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by Amanda Smith, Associate Editor

Adequate lying time is essential to maintaining milk production. When our cows heat up in conjunction with rising ambient temperatures, their natural inclination is to stand in an attempt to reduce their core body temperature. Our highest producers are the most sensitive to these temperature fluctuations.

A rise in air temperature from 78°F to 104°F reduces eating by 46 percent, ruminating by 22 percent and boosts standing by 34 percent. Unabated heat stress reduces feed intake by 35-plus percent. Even on well-managed farms, heat stress can easily reduce intake and milk yield by 10 to 15 percent.

Cornell University researchers have found that, during heat stress, core body temperature mediates the cow's standing and lying response. "As a cow's core body temperature approaches 102°F, it stands in an effort to speed cooling - at the expense of milk production," noted Rick Grant in the Miner Institute Farm Report.

Cows won't lie back down until their core body temperature drops to approximately 100.9°F.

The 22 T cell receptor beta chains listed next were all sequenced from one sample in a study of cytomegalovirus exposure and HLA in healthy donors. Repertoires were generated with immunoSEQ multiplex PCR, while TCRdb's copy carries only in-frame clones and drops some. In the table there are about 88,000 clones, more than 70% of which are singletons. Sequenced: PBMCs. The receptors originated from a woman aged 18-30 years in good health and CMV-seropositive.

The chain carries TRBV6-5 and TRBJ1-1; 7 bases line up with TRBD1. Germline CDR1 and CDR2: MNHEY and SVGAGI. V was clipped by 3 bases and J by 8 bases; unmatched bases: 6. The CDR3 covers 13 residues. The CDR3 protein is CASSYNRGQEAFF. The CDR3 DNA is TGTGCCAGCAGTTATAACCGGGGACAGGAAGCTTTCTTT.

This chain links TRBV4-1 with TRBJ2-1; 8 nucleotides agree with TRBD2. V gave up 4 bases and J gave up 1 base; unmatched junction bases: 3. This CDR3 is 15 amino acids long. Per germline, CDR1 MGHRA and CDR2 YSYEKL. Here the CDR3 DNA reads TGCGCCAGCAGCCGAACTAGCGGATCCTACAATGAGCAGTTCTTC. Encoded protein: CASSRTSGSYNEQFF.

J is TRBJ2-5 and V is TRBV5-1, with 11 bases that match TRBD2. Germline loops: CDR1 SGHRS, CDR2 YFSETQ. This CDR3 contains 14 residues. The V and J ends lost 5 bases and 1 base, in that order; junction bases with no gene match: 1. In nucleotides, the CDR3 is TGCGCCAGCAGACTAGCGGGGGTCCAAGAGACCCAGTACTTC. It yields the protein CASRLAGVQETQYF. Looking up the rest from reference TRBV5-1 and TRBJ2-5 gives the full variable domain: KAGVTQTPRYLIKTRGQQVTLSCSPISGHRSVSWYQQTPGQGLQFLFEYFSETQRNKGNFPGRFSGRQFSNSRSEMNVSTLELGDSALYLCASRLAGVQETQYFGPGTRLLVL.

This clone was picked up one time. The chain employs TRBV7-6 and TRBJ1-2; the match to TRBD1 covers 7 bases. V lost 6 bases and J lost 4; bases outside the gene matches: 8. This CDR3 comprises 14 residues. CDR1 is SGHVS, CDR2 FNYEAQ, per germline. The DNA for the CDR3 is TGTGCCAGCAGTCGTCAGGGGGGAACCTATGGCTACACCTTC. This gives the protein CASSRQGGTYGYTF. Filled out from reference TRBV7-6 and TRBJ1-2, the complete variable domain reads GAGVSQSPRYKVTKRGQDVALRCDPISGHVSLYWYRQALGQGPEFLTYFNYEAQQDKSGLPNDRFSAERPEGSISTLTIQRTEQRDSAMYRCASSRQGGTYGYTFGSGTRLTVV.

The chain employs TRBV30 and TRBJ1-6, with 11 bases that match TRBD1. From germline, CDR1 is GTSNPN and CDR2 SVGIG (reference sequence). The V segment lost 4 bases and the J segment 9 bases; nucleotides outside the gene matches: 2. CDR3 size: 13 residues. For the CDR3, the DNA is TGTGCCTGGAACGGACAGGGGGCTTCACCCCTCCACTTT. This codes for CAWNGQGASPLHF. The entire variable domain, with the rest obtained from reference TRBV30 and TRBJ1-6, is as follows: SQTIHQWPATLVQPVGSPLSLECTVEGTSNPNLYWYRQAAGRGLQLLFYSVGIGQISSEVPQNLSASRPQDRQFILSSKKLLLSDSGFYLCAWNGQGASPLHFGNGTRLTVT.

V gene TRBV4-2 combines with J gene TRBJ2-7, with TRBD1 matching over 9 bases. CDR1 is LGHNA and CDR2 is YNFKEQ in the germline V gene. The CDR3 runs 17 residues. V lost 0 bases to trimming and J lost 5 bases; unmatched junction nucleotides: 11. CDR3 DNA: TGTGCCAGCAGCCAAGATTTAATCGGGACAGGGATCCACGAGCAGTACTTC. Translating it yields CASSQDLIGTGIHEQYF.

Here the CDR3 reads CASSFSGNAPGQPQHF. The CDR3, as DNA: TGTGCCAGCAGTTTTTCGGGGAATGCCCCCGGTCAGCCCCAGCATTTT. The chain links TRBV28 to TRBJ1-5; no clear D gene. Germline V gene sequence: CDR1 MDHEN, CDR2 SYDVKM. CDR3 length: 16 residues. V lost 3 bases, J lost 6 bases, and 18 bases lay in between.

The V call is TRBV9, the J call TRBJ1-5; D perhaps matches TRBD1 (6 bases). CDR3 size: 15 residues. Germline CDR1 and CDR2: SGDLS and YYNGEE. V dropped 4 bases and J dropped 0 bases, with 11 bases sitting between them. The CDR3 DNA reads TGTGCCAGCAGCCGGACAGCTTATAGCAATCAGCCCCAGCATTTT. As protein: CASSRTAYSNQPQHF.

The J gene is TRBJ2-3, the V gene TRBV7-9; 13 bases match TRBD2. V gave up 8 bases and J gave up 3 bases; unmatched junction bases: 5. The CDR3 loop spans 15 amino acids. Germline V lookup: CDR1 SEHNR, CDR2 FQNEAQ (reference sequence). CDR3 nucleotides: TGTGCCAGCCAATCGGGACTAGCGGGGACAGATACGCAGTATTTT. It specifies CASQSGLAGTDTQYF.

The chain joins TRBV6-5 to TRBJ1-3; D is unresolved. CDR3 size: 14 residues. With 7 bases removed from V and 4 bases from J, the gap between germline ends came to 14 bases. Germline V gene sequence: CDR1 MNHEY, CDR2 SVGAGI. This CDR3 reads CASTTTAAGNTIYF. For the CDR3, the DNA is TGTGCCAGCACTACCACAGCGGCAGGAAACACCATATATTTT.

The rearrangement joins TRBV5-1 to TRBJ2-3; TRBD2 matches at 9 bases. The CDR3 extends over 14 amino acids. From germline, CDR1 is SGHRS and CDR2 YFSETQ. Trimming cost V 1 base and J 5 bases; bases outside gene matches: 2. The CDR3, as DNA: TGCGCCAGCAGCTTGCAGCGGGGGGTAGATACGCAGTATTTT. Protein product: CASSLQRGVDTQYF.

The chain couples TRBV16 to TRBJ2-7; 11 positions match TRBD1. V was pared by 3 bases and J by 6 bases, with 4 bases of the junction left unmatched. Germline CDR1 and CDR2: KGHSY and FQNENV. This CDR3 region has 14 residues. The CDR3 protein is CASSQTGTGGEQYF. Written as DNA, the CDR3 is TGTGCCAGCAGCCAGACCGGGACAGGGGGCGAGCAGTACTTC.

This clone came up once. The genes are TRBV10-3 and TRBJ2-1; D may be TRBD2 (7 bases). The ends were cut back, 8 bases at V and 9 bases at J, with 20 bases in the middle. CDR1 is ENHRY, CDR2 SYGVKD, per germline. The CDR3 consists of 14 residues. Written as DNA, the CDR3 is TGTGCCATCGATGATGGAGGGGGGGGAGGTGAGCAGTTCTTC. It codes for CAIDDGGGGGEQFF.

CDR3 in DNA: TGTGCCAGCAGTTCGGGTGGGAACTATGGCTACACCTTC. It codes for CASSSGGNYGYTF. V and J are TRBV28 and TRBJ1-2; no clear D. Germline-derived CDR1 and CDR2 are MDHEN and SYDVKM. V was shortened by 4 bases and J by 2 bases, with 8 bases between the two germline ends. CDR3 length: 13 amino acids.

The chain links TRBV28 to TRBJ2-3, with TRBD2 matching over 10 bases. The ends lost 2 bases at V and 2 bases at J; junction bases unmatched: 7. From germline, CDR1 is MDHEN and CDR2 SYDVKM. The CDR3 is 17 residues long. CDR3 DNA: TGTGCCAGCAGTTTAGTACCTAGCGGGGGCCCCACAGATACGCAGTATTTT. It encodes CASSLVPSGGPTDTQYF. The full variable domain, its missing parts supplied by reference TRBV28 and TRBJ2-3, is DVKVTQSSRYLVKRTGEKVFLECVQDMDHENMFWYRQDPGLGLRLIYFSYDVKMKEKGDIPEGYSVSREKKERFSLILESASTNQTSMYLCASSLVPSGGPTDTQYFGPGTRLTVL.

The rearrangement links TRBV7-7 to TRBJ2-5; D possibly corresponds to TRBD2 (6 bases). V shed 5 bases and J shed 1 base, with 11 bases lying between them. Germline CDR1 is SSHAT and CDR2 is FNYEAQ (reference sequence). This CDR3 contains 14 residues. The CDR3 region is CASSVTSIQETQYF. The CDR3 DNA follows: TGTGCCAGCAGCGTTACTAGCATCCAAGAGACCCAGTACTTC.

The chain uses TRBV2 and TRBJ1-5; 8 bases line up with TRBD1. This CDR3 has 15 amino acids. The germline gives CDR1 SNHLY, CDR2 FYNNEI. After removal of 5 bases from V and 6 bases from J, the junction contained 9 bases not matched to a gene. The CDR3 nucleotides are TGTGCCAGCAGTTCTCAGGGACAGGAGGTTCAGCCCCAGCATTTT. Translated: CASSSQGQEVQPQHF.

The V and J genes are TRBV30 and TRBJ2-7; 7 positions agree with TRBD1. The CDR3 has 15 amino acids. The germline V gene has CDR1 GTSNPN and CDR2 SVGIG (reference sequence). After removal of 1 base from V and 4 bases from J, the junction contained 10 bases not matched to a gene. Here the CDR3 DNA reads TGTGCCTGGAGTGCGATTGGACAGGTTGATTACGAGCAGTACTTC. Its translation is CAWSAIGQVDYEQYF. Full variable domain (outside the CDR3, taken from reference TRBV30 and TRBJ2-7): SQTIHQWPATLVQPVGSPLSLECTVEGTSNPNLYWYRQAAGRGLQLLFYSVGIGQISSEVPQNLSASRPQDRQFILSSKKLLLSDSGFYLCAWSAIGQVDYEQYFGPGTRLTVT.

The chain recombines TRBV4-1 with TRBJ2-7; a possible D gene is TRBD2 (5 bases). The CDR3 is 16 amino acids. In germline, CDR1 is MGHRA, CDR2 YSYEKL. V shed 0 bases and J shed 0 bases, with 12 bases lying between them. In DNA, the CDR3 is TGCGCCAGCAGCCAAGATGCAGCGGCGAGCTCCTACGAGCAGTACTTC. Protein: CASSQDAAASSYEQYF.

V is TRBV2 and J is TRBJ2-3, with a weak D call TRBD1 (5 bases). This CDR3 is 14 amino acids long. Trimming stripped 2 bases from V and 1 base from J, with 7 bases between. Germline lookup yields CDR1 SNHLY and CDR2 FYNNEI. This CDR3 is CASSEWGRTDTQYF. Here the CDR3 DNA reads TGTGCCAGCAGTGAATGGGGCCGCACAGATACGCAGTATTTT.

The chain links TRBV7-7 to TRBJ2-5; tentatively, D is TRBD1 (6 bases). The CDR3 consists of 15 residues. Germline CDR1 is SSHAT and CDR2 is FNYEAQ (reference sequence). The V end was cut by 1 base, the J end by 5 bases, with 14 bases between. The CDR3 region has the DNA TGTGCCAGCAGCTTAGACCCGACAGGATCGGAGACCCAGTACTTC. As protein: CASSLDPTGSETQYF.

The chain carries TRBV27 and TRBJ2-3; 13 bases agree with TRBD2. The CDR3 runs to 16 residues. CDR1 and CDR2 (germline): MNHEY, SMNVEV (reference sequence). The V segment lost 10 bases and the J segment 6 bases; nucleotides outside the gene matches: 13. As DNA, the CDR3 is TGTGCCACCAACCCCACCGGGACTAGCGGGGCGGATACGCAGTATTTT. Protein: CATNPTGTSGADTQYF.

Since our highest producers are the hardest hit, we need to implement more aggressive and creative heat stress abatement strategies. Heat abatement, therefore, should be targeted toward both the feeding and resting areas, added Grant.

While evaluating a heat abatement system that cooled cows both in the stalls with fans and water and over the feed alley, Miner Institute observed greater resting times and more rumination. The group will continue to evaluate the system through the summer.

While fans and sprinklers over the feed alley cool the cow, we also run the risk that cows will loiter in the feed area without eating. In turn, this shortchanges the time they spend lying down, noted Grant.

Resting is the cow's most valued behavior, and we must do an effective job of cow cooling to get cows into the stall and lying down so that their resting requirement is met.

A system that cools in the stalls and along the feed line should be ideal, as it optimized both feeding and resting behavior, said Grant.

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(c) Hoard's Dairyman Intel 2015
June 29, 2015
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